Tom Jones adapted by David Rogers (Dramatic Publishing) is a funny and tame version for high school.
All in the Timing is a great book of small cast, quirky one-acts. They are all very funny. Some are more sophisticated than others. My favorite is Sure Thing, about a man trying to pick up a girl in a restaurant. He keeps saying the wrong thing, but a bell keeps going off, and each time the bell goes off he gets to go back and try again. It is very funny. The script is for two people, but a careful look at the dialogue will tell you that it can be split up into 4 couples in a restaurant at the same time with all of the men trying unsuccessfully to “say the right thing.” In that 4 couples version, every time the bell goes off, the focus shifts to another couple.
The following is a group of classics that I have used with success. They are oldies but goodies: Checkov’s The Marriage Proposal, Lucille Fletcher’s Sorry Wrong Number, and Peter Shaffer’s Black Comedy (the last one, of course, with the great idea of reversing light and darkness.). Add to this list The Lottery, based on the Shirley Jackson story anddramatized by Brainerd Duffield.A. A Milne’s The Man in the Bowler Hat and The Ugly Duckling are both wry and funny in the charming way that Milne has.
The Dining Room by the American playwright A. R. Gurney is excellent for school theatre. Its eight or nine scenes, all of which take place in a dining room at different periods over the past 100 years or so, could be done as a full-length or, by picking and choosing a few scenes to present, as a One Act. The play contains some juicy acting roles.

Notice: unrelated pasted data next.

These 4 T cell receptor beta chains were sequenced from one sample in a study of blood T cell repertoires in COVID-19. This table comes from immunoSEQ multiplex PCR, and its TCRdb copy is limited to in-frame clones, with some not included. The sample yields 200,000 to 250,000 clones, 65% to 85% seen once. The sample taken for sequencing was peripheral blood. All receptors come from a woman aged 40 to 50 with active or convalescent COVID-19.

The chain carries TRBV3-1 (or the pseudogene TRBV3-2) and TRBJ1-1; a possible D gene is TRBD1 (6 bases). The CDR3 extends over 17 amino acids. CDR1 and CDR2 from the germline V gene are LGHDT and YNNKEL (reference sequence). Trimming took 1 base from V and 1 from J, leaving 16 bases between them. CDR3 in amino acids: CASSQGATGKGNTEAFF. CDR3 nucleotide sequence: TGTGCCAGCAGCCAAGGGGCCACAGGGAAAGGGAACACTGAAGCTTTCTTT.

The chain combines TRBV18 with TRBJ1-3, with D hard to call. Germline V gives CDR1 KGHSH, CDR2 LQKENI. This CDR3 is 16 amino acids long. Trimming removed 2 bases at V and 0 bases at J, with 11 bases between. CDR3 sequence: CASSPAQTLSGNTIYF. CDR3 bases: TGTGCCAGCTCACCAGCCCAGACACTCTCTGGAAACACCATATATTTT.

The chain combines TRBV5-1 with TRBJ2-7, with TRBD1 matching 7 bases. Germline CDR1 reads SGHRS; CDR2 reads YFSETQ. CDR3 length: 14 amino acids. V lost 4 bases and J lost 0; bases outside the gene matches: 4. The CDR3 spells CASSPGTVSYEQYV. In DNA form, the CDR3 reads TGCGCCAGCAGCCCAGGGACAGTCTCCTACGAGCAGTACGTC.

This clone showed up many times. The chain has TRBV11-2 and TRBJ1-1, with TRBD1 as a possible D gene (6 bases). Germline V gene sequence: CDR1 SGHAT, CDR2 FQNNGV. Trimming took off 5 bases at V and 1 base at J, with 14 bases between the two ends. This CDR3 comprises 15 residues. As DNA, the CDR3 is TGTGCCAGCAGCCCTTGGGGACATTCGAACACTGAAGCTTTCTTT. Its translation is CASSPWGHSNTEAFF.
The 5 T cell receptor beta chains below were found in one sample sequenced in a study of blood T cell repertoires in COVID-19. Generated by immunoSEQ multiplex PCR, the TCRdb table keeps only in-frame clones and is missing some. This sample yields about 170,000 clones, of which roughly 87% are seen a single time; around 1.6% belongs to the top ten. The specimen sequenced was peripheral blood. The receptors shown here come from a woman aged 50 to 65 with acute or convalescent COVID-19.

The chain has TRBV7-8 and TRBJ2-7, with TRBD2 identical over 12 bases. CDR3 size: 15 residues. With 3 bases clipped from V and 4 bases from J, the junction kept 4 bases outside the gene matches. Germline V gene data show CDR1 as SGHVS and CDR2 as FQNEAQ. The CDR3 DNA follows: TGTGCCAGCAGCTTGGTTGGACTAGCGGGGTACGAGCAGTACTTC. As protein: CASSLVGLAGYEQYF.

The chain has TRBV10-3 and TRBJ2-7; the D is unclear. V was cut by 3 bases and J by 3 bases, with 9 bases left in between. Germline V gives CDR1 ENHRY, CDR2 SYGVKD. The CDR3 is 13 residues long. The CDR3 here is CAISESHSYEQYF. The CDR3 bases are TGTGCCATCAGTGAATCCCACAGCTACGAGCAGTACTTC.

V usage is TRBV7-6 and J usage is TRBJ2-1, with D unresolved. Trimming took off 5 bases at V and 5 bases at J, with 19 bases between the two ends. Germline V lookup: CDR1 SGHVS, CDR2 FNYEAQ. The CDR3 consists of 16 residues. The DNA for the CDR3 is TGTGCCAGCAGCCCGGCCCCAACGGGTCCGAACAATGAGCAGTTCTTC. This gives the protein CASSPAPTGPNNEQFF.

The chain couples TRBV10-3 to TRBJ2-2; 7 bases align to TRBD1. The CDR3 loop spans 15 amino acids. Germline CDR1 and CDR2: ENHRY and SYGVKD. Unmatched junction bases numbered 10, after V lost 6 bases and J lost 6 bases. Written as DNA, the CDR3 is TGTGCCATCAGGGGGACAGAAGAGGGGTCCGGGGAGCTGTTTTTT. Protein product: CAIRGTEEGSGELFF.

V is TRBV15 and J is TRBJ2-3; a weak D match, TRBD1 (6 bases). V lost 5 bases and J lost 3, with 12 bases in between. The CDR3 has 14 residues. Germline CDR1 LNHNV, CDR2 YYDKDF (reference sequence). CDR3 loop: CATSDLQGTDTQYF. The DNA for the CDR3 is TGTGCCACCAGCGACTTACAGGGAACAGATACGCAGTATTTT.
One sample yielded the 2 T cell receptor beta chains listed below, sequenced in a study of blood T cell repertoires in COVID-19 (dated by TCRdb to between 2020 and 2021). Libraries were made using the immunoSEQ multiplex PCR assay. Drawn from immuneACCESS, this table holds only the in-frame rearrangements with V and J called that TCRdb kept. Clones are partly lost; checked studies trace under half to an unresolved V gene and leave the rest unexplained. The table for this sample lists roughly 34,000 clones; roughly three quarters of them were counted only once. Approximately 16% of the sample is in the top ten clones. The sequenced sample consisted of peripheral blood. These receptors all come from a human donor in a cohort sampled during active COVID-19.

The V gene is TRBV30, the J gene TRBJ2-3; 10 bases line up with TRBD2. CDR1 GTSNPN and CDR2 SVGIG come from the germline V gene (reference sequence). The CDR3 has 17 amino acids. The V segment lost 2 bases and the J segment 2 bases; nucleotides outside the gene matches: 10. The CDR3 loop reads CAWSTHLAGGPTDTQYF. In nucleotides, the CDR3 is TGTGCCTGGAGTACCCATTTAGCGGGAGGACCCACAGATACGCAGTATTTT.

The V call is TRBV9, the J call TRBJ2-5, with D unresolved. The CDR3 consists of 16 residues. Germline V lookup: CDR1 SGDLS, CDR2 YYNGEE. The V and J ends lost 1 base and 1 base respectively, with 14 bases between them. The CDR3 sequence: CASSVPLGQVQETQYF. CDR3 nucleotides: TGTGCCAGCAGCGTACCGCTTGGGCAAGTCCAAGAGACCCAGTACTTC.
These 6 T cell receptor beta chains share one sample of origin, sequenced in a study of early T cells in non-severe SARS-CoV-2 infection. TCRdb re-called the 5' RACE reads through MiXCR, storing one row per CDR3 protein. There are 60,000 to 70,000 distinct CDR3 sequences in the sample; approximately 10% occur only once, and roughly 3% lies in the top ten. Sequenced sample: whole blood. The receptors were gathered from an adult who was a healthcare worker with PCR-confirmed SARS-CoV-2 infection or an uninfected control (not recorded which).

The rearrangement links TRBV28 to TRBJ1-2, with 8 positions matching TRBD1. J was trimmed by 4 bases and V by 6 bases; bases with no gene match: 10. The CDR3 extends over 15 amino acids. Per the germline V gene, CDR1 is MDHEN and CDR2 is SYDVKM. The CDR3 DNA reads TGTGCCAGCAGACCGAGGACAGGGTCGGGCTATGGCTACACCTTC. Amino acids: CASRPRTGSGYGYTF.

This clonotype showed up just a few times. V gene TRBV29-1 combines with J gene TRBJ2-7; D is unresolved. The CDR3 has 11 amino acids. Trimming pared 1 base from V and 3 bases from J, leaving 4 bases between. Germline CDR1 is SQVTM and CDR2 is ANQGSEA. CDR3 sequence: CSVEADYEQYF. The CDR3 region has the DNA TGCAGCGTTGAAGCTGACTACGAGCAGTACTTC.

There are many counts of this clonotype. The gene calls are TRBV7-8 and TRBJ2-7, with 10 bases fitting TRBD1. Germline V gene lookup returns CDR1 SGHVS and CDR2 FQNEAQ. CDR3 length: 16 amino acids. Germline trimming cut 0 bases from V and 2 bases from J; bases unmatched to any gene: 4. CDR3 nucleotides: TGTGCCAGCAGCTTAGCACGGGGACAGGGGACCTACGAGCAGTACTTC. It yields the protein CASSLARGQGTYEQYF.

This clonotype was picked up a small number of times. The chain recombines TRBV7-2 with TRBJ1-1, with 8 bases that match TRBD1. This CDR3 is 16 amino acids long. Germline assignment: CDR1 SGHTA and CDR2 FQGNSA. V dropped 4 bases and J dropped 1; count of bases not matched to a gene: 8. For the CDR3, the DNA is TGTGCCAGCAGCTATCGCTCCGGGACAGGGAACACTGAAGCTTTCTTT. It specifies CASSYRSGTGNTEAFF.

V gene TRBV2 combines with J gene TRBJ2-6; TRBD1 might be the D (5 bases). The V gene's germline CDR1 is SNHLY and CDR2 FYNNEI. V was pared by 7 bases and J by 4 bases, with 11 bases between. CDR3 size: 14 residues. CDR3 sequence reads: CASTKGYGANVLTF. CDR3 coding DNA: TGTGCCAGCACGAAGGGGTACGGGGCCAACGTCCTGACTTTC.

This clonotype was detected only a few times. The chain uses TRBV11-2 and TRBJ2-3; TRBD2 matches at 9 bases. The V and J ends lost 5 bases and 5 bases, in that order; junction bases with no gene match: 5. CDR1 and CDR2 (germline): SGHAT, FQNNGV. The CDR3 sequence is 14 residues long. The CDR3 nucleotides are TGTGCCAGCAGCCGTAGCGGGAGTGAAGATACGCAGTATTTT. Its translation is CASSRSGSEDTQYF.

A Thurber Carnival is a full-length play based on the cartoons and stories of James Thurber. About half of it seems pretty dated, but about half of it is universal and that content makes for a great One Act. Two of my favorite stories in this collection are The Secret Life of Walter Mitty, about a nebbish of a man who has fantasies of himself as a hero, and Take Her Up Tenderly, about a group of well-meaning people who have decided to re-write the endings of great literature when they feel an ending is too sad. For instance, they take the poem Barbara Frietchie which goes “Up rose Barbara Frietchie then, bowed down by her four score years and ten” and re-write it: “There stood Barbara at the door, blond and only twenty-four!” etc., etc.
Story Theater and More Story Theater by Paul Sills are the classics of the genre, but another good one in that style is Lion and Mouse Plays by Colleen Neuman